Sidney Corbett was born in Chicago in 1960, the son of a Jewish mother and a Catholic father, though he grew up without a religious upbringing. At the end of 1968 the family moved to Los Angeles, California, and from 1974 he began to learn the electric guitar and play in various bands – first blues and rock, later jazz fusion. In 1977, Corbett began writing his first original compositions, short piano pieces in quartal harmony. “For me, the guitar fret-board was a very small universe,” he once said in a SWR feature about his work, “the world is a much larger place.” This realization led him to study music, philosophy and composition at the University of California, San Diego (UCSD) and then at Yale University, where he earned his doctorate in 1989 with a thesis on Edgar Varèse’s “Hyperprism.” His teachers included Pauline Oliveros, Bernard Rands, Frederic Rzewski, Jacob Druckman, Martin Bresnick, and Morton Subotnick. Personal encounters with Toru Takemitsu and John Cage also made a lasting impression on the young composer. From 1985 to 1988, he was also a member of György Ligeti’s composition class in Hamburg, certainly his most formative influence. Exceedingly strict, Ligeti demanded not only impeccable craftsmanship but also individuality and the constant questioning of all aspects of art.

Moritz Eggert

Moritz Eggert

Moritz Eggert was born in Heidelberg in 1965. After studies in Frankfurt, Munich and London he has expanded his compositional oeuvre constantly, with a special focus on musical theatre (19 operas so far), vocal and instrumental music as well as conceptual and performance works. His work is often exploring extremes, both in the exaggeration of aspects of the musical material and the physicality of the performers. Contrary to the typical image of “serious” academic music, his music often uses irony, parody or satire as the means to engage an audience, but also doesn’t shy away from emotionality or melody when needed. As a blogger (“Bad Blog of Musick”) and author he is a well-known critical voice in contemporary music, very often discussing current topics of cultural politics like #metoo, gender equality or the misuse of power in classical music. Among his best-known works are the cycle “Hämmerklavier” for piano solo and the song cycle “Neue Dichter Lieben”. Eggert is a pianist and has also appeared as a conductor, actor and singer on stage. His current projects include the opera production "Die letzte Verschwörung" (Volksoper Wien), which will premiere in March 2023 and new concertos for percussionist Konstantyn Napolov and violinist/violist Elisabeth Kufferath.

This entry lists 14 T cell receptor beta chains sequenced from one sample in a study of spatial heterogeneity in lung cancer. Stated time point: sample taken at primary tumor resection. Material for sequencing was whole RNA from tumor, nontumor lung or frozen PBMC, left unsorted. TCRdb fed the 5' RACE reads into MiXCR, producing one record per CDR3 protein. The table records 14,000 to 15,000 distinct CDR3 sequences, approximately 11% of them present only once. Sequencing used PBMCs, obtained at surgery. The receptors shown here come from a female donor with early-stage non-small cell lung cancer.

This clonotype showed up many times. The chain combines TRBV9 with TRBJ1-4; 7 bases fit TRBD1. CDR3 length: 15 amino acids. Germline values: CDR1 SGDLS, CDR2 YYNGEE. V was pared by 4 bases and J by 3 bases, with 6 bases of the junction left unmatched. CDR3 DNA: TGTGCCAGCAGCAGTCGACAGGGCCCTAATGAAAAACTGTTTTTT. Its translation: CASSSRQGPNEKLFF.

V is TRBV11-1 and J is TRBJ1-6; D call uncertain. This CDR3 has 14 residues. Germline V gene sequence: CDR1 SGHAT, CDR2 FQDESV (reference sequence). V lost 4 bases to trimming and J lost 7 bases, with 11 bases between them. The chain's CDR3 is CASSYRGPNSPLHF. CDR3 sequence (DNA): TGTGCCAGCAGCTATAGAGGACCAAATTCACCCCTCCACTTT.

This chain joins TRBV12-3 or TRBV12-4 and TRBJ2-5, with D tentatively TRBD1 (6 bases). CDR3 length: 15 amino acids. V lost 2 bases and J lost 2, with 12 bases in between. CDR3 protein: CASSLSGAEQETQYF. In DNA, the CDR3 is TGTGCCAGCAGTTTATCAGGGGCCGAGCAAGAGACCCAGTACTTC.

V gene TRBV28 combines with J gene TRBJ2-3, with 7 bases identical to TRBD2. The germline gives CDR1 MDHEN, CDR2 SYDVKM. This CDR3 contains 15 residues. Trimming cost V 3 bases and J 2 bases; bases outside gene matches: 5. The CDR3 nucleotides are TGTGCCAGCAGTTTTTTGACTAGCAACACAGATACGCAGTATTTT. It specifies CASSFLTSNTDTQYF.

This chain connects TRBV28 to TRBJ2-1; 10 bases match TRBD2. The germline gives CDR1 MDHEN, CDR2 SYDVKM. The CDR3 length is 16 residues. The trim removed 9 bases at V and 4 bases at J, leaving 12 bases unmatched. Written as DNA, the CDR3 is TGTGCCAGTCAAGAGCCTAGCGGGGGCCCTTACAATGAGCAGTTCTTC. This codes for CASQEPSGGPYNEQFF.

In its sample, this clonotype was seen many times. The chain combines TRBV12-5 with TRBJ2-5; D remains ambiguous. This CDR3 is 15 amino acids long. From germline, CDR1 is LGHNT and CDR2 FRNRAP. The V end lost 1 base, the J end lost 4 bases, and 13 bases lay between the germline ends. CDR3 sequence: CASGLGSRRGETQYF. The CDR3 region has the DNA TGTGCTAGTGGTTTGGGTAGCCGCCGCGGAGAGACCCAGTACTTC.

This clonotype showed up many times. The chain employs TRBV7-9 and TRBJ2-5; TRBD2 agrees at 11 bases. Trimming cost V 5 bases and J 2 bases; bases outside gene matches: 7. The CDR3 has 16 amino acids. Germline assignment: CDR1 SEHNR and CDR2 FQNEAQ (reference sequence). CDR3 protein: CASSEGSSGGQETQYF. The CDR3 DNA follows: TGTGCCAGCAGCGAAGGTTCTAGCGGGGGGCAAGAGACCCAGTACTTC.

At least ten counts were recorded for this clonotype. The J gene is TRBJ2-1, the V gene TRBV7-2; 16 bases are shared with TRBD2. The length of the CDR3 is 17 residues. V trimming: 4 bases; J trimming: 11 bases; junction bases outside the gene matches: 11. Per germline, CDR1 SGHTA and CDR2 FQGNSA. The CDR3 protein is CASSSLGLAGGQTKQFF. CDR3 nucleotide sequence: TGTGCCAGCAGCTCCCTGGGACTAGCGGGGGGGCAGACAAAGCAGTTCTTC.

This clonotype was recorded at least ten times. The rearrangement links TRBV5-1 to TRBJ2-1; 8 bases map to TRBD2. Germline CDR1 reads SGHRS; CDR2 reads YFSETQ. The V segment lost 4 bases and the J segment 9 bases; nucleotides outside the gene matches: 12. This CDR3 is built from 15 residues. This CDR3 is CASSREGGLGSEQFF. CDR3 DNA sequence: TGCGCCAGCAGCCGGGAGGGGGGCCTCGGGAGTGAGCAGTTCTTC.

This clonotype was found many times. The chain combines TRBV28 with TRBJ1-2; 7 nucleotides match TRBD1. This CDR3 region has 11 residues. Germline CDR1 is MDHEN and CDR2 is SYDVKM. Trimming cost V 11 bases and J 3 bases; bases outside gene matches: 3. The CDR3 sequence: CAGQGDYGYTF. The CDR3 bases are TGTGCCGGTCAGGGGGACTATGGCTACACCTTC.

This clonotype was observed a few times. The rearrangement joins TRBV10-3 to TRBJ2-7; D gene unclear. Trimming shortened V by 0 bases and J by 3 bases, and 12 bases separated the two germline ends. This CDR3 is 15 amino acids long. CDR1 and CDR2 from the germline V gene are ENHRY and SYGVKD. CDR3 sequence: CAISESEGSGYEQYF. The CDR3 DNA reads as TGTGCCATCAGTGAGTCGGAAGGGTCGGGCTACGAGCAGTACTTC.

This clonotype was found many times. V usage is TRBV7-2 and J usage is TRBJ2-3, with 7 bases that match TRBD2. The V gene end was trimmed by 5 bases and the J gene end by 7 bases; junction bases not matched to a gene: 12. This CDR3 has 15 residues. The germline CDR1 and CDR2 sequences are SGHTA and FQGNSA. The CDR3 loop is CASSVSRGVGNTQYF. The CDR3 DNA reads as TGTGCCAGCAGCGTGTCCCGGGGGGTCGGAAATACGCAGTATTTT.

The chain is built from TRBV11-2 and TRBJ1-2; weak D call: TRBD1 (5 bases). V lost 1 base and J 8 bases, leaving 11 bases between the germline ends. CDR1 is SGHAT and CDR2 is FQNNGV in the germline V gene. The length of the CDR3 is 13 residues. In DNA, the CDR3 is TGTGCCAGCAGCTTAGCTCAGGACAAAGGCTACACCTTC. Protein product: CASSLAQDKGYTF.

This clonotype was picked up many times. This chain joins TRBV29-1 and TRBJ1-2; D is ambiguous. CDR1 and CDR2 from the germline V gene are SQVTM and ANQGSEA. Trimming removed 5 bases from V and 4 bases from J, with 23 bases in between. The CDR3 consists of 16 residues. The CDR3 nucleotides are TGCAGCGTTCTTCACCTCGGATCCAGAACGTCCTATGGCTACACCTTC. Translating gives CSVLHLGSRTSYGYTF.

Alexander Keuk

Alexander Keuk

Alexander Keuk (*1971) ist a composer, singer, music journalist and moderator, based in Vienna and Dresden. In his early years, his education included singing, piano, bassoon and music theory. Later on, he studied composition at the university of music "Carl Maria von Weber" in Dresden with Hans-Jürgen Wenzel and Wilfried Krätzschmar. Keuk got several awards and was a fellow of the Musikfonds of the Deutscher Musikrat and the Kulturstiftung Sachsen. He is a member in several renowned choirs and a founder of the performing arts collective DEI FUNK WuK. His catalogue contains more than 70 compositions, vocal and for orchestra. Recently he had commissions by the MDR Sinfonieorchester and the Dresdner Kammerchor.